Arsene Wenger at times could have really done with a partner to pull him to one side and make him realise where his errors were. Whether he would have listened or not is another matter entirely.
Wenger is still undeniably – along with Chapman – the greatest manager we’ve had. We’re lucky to have been able to witness what we have during his tenure. Even in his later years, we were still treated to some football from the gods.
Wenger’s legacy is where we stand right now, and our brand of football. With or without a change in Assistant Manager, we still have this to remember him by.
With a different Robin though? Batman could have really made Gotham a better place.

Published in the Gooner Fanzine.

10 thoughts on “Could a Different Assistant have Helped Wenger?”

  1. Thoroughly enjoyed the read and wholeheartedly agree with the points made.

    I am convinced that anyone who ventured to steer AW in any direction, particularly after he assumed total command after David Dein departed would have been given short shrift. Indeed that may be the reason why some of our ex personnel were kept very much at arms length.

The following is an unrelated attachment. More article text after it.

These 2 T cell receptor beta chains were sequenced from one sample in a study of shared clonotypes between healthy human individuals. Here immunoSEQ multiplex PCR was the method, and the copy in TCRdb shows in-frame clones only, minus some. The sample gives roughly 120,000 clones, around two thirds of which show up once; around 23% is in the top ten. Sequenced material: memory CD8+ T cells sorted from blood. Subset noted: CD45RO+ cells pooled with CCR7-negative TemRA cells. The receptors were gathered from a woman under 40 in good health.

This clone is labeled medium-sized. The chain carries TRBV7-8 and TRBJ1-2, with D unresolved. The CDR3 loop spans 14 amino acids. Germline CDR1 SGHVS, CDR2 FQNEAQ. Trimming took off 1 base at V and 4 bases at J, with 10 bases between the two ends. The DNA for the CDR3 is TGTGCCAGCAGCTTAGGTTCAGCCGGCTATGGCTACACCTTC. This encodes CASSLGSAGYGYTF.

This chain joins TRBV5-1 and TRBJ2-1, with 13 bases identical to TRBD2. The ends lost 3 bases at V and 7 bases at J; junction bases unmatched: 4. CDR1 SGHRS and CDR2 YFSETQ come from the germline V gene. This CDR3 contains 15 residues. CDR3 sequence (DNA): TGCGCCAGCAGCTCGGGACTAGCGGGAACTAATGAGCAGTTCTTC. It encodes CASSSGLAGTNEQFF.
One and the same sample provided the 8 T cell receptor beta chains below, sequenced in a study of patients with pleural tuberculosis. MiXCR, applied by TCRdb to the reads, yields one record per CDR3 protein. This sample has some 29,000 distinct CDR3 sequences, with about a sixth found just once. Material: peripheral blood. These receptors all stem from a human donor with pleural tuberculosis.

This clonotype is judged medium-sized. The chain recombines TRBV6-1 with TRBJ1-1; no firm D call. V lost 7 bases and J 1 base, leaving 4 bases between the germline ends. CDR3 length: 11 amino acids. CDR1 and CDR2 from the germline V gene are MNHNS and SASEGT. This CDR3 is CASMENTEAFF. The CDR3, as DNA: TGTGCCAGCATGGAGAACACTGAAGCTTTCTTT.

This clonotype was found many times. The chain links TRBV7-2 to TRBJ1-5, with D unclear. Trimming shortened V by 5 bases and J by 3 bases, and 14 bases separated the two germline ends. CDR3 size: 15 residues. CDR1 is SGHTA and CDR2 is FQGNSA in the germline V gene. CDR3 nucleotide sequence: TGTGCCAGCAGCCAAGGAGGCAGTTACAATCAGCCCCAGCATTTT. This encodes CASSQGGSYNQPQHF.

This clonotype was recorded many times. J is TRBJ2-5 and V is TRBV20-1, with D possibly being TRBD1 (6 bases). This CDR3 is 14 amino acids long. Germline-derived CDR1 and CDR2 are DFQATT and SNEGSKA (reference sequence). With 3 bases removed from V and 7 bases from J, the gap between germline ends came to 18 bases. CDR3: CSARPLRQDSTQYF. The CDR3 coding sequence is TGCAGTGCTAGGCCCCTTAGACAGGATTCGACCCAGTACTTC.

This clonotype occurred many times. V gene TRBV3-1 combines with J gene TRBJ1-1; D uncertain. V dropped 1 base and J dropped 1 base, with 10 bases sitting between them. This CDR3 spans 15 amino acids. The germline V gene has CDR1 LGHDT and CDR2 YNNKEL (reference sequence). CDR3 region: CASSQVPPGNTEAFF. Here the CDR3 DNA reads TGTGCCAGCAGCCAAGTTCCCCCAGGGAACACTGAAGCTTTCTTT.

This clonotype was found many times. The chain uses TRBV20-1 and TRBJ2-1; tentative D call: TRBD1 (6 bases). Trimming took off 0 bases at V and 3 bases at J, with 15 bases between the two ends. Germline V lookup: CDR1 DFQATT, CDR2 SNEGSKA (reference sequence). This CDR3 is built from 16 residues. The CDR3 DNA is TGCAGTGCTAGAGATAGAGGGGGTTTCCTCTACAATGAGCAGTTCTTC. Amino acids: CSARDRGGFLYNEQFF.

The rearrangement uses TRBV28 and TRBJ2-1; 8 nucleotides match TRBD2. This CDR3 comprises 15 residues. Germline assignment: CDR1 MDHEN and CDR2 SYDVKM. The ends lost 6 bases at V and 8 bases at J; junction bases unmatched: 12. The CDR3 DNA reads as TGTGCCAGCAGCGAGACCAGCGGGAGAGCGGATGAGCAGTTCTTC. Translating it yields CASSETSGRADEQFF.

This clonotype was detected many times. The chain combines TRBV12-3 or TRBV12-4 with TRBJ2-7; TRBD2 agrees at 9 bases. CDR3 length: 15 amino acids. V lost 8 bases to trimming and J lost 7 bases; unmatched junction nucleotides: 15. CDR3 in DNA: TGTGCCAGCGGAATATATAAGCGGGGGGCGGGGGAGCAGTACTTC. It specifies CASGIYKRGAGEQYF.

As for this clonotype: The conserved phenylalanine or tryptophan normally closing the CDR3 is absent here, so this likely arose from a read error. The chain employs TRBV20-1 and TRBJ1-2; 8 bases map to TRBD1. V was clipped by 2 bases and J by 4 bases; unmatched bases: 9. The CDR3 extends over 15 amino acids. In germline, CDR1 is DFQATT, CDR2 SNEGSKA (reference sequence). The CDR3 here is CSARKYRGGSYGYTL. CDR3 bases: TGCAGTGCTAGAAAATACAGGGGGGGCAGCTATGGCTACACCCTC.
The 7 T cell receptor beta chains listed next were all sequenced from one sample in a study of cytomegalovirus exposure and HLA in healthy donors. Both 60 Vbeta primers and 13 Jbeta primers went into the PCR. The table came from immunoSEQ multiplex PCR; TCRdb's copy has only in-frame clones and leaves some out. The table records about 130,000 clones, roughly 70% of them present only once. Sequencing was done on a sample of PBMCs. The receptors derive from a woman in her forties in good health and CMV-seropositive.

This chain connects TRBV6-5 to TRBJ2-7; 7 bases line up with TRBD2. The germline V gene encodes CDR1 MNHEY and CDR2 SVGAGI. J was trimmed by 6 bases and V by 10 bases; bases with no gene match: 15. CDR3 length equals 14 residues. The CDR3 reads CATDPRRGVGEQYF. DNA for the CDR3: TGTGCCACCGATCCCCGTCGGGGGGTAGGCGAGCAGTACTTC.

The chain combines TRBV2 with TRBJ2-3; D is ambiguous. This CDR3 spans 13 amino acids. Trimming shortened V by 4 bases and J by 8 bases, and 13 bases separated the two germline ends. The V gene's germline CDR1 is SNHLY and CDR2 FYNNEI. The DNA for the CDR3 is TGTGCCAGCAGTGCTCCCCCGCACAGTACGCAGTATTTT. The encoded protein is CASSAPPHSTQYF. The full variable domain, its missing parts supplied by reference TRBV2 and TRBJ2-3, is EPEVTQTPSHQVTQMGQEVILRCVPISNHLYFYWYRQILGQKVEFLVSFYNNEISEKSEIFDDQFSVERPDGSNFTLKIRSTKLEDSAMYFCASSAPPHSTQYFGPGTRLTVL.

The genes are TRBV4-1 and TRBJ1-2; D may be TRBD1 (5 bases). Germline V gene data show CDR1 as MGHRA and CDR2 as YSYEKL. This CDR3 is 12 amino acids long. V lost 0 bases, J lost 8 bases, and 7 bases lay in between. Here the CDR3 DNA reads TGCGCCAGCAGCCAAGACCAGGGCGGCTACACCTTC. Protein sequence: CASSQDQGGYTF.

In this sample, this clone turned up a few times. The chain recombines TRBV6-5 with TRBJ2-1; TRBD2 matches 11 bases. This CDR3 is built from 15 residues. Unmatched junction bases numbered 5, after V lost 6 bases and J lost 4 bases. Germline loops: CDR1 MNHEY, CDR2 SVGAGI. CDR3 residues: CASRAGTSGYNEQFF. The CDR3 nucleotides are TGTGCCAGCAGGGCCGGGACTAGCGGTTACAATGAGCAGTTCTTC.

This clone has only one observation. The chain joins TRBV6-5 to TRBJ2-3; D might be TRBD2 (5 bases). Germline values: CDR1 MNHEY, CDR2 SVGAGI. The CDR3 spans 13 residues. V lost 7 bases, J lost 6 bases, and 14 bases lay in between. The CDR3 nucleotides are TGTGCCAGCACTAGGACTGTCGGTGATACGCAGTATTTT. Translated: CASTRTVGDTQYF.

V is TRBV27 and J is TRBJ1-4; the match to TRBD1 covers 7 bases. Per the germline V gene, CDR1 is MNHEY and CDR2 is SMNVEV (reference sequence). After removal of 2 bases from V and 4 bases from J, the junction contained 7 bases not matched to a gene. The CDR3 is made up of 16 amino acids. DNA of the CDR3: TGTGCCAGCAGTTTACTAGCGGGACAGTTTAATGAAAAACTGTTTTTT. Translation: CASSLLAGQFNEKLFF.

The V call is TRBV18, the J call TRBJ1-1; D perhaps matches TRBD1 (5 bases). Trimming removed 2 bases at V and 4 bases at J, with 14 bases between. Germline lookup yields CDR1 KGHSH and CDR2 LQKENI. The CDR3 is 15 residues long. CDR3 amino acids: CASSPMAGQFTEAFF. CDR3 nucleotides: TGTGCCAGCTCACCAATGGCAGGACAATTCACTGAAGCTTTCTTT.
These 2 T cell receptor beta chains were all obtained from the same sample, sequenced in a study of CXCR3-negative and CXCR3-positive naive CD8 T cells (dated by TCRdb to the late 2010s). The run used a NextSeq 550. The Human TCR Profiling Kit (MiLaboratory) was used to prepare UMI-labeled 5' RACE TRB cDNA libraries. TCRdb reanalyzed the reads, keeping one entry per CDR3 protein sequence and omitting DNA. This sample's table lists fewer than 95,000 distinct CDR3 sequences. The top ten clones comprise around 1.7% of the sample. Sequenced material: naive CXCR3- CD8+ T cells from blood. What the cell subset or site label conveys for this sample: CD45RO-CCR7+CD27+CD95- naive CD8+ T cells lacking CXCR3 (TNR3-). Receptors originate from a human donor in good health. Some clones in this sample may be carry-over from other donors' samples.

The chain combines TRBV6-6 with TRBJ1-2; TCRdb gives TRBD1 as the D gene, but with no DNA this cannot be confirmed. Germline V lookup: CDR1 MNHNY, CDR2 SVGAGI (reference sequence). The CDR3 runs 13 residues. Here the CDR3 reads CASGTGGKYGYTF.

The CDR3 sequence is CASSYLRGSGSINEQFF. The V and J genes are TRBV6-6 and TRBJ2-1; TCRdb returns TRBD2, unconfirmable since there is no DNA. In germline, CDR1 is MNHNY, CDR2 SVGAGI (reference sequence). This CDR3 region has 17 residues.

Most observers both inside and outside of Arsenal were aware of our defensive frailties, our lack of consideration and acknowledgement for our foes strengths, which in turn must have a demoralising effect on the team when results aren’t going your way. Yet there isn’t any evidence that counsel was sought at any point, A sad indictment on a man who enjoyed introducing his philosophies, watching them grow and bathing in the success they yielded. As we the supporters did.

    The major difference between Chapman and Wenger was that Chapman revelled in change and repeated his successes through two different clubs – validating his continuing greatness. Wenger on the other hand seems to have peaked and then believed that he had the answers to everything and that his formula was untouchable.